When forever isn’t long enough

Three years ago today, the only “real” Dad I ever knew fell out of the sky. Literally.

I had only known him for seven months and he had only been married to my mom for 57 days. We anticipated being a family forever.10448719_10204389871569907_1401567975906075170_o

Forever wasn’t nearly long enough.

So what do you do? What happens when you lose someone so suddenly and too soon? How do you spend the milestones and get through the ordinary moments of day-to-day life?

I spent almost a year in deep grief. I’m talking about the kind of grief I never thought I would get out of. I was angry at God, my mom, the people who got more of him than I did, and anyone who had a dad…both the ones they took for granted and the ones who loved their dads like I loved mine. There were days I asked what the point of life was. I couldn’t grasp my new reality. I spent months in grief counseling and spent most of my days lying on the couch wondering if I would ever get back to life.

858846_10203593362697683_69456339583816200_oThe answer is yes. I did eventually get back to life. Over time, I learned how to survive the triggers of grief. Here’s what to do do when forever isn’t long enough.

  1. Grieve. Whatever that looks like. For me, I cried a little in the beginning. But honestly, writing is what helped me work through it. For some, it’s running or listening to music or a grief group. Whatever it is…do it. You have to grieve. You have to feel the pain in order to transform it. Otherwise, you’ll only bury it and it will hold you captive forever. By the way, there is no right or wrong way to grieve. Don’t listen to people who tell you there is…they have probably never experienced real grief before. 1533731_10203566488705850_7543388025707000491_n
  2. Live. I know that sounds insane, but trust me. It took me months before I started to live again. One of the very first things I did was I went back to school. It was hard and it was different. It felt like an out-of-body experience. I felt like nobody on the planet could ever possibly understand how angry I was. But every class I went to, assignment I turned in, conversation I had made the next one a little more “normal.”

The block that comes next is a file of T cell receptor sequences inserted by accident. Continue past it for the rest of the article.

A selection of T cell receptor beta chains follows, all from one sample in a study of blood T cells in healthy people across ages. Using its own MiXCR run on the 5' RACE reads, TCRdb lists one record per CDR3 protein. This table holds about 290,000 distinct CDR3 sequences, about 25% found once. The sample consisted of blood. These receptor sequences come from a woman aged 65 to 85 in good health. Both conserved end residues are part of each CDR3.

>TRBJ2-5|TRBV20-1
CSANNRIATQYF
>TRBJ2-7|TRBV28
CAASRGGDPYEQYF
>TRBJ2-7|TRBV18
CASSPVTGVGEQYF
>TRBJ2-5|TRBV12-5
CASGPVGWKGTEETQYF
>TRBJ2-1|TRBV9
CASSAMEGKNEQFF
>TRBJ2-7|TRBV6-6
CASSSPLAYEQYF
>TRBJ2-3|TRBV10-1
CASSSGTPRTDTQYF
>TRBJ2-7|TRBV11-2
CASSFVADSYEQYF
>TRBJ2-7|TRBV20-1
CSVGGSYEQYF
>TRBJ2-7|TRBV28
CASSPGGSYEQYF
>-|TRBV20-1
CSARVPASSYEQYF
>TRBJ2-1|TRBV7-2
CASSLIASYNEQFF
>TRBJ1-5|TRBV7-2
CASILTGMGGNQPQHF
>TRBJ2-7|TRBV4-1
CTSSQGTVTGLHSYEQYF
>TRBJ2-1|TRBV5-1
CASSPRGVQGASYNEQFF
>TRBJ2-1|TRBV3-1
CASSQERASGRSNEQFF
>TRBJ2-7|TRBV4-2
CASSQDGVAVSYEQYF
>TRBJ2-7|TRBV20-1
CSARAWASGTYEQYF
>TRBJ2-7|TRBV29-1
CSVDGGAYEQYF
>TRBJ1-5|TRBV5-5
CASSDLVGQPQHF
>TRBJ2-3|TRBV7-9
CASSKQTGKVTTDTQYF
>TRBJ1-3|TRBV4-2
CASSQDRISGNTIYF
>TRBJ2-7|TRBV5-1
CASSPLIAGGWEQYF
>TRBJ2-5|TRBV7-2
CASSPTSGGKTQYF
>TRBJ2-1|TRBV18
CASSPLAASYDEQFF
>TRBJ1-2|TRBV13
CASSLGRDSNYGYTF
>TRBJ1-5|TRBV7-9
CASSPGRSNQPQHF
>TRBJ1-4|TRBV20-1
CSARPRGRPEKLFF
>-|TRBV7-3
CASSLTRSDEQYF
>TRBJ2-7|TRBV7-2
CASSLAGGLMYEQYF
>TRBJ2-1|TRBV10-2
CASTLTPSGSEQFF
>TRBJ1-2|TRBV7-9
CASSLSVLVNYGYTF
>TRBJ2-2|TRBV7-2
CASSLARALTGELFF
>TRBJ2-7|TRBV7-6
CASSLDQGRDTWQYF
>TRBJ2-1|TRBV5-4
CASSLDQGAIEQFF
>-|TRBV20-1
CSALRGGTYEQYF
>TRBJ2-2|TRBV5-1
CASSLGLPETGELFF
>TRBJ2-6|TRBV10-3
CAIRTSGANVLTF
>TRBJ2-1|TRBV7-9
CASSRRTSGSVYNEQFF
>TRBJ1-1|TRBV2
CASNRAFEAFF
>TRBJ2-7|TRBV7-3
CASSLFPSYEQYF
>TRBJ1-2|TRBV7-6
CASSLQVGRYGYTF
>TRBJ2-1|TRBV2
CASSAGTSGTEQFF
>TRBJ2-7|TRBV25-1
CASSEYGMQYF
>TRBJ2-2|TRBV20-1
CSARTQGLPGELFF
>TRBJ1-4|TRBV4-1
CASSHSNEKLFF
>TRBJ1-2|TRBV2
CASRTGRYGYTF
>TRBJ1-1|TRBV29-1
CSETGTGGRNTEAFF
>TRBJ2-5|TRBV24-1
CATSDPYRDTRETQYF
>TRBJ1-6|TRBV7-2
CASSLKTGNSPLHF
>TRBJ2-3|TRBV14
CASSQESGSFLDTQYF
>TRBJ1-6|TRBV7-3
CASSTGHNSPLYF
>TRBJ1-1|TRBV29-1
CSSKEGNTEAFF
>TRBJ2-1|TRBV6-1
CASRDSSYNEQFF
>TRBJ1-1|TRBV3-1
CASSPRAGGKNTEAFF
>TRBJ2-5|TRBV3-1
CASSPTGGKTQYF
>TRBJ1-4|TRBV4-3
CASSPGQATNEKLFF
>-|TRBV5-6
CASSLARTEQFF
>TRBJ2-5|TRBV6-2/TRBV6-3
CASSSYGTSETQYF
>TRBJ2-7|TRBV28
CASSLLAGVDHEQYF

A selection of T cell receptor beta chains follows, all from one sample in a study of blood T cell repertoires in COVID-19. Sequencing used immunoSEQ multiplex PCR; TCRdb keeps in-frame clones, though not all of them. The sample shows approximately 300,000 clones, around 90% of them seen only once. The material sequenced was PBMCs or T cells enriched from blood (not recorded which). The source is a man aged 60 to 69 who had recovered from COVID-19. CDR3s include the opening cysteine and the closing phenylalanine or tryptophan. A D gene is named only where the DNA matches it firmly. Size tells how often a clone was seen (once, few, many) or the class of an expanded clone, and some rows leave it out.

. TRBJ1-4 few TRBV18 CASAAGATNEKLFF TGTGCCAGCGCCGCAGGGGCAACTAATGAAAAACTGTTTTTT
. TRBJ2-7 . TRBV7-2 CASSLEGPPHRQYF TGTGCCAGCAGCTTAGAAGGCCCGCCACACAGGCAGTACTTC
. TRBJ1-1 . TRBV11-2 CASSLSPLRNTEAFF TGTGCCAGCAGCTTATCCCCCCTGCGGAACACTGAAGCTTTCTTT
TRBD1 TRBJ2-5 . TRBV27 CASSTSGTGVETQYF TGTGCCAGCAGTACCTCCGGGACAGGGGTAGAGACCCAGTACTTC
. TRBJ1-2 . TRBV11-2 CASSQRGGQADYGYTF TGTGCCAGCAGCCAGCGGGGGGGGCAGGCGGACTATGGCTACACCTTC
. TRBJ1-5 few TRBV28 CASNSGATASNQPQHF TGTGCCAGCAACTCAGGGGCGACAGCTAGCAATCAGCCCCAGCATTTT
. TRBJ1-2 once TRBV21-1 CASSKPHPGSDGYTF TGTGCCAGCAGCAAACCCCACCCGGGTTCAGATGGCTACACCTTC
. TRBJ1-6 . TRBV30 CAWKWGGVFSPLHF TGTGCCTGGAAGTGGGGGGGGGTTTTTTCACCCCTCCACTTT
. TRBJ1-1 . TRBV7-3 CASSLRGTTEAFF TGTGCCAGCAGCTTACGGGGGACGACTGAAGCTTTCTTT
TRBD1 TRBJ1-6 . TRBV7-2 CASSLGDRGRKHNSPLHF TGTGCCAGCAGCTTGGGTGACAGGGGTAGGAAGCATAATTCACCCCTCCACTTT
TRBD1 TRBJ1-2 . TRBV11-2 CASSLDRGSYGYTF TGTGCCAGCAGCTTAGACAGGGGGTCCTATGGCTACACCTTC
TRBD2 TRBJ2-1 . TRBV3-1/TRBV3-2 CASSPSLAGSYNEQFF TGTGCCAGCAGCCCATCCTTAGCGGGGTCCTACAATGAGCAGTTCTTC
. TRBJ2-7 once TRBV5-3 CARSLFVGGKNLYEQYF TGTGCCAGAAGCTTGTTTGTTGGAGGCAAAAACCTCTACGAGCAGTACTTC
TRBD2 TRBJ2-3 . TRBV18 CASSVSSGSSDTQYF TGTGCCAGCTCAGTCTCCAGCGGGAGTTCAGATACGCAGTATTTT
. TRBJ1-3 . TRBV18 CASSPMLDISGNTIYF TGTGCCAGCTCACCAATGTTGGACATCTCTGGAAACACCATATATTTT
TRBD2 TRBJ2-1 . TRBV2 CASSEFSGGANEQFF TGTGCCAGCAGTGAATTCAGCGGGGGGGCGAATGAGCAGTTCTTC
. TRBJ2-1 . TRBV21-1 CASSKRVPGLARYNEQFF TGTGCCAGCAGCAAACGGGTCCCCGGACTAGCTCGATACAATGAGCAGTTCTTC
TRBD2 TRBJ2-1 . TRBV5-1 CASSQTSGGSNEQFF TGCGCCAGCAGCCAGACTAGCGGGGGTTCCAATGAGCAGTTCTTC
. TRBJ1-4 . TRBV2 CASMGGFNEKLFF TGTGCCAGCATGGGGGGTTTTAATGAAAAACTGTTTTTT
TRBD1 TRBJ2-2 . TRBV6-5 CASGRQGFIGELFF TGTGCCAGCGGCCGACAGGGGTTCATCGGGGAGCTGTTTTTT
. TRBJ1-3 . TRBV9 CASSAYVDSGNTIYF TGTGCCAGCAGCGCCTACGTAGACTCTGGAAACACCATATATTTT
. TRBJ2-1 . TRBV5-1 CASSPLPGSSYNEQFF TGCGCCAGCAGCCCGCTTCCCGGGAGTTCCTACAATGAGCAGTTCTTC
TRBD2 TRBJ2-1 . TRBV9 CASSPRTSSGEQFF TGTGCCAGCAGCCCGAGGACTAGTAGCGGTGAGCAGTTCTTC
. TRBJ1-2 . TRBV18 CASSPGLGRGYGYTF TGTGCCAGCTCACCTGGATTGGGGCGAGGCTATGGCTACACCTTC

3. Serve. Dad died on April 12. It wasn’t until December that I said “yes” to serving for our kids director at my church. I needed a shift in perspective. Getting outside of myself and serving another human being is exactly what I needed. Little did I know, that small “yes” to serving in kids ministry on Sunday mornings would turn into an entirely new lifestyle. Serving at my church and in my community helped me to take my focus off of my grief and helped me to create a whole new mentality.
  4. Remember. Moving on isn’t about forgetting the one you have lost. It’s about figuring out how to live while remembering them. There are things I do everyday that are because of the seven short months I knew Bucky. One of the biggest things I did to remember Bucky was I legally changed my last name to his in May 2015.
  5. 1025586_10203062440024948_1583647365_oCarry on. Do the things you used to do with the one you lost. For me, I go to Brewhouse and eat Panama wings and have a beer, eat Godiva chocolates, go to Baskin Robbins for Gold Medal Ribbon ice cream. I ride the Wild Eagle at Dollywood. I drive the Miata with the top down like I’m racing a go-kart.

Three years ago today, my world stopped turning. I honestly did not think I was going to make it through the day, let alone the next three years. By the grace of God, I’m better now. I have learned how to live again.

I remember sitting in a field that day and being so angry at God and swearing I would never trust Him again. Thirty-eight days ago, I got baptized again to announce to the world that I was finally resting in Jesus again. If you are grieving the loss of someone and asking yourself the same questions I was three years ago, I want you to know that it DOES get better. I promise.

 

 

 

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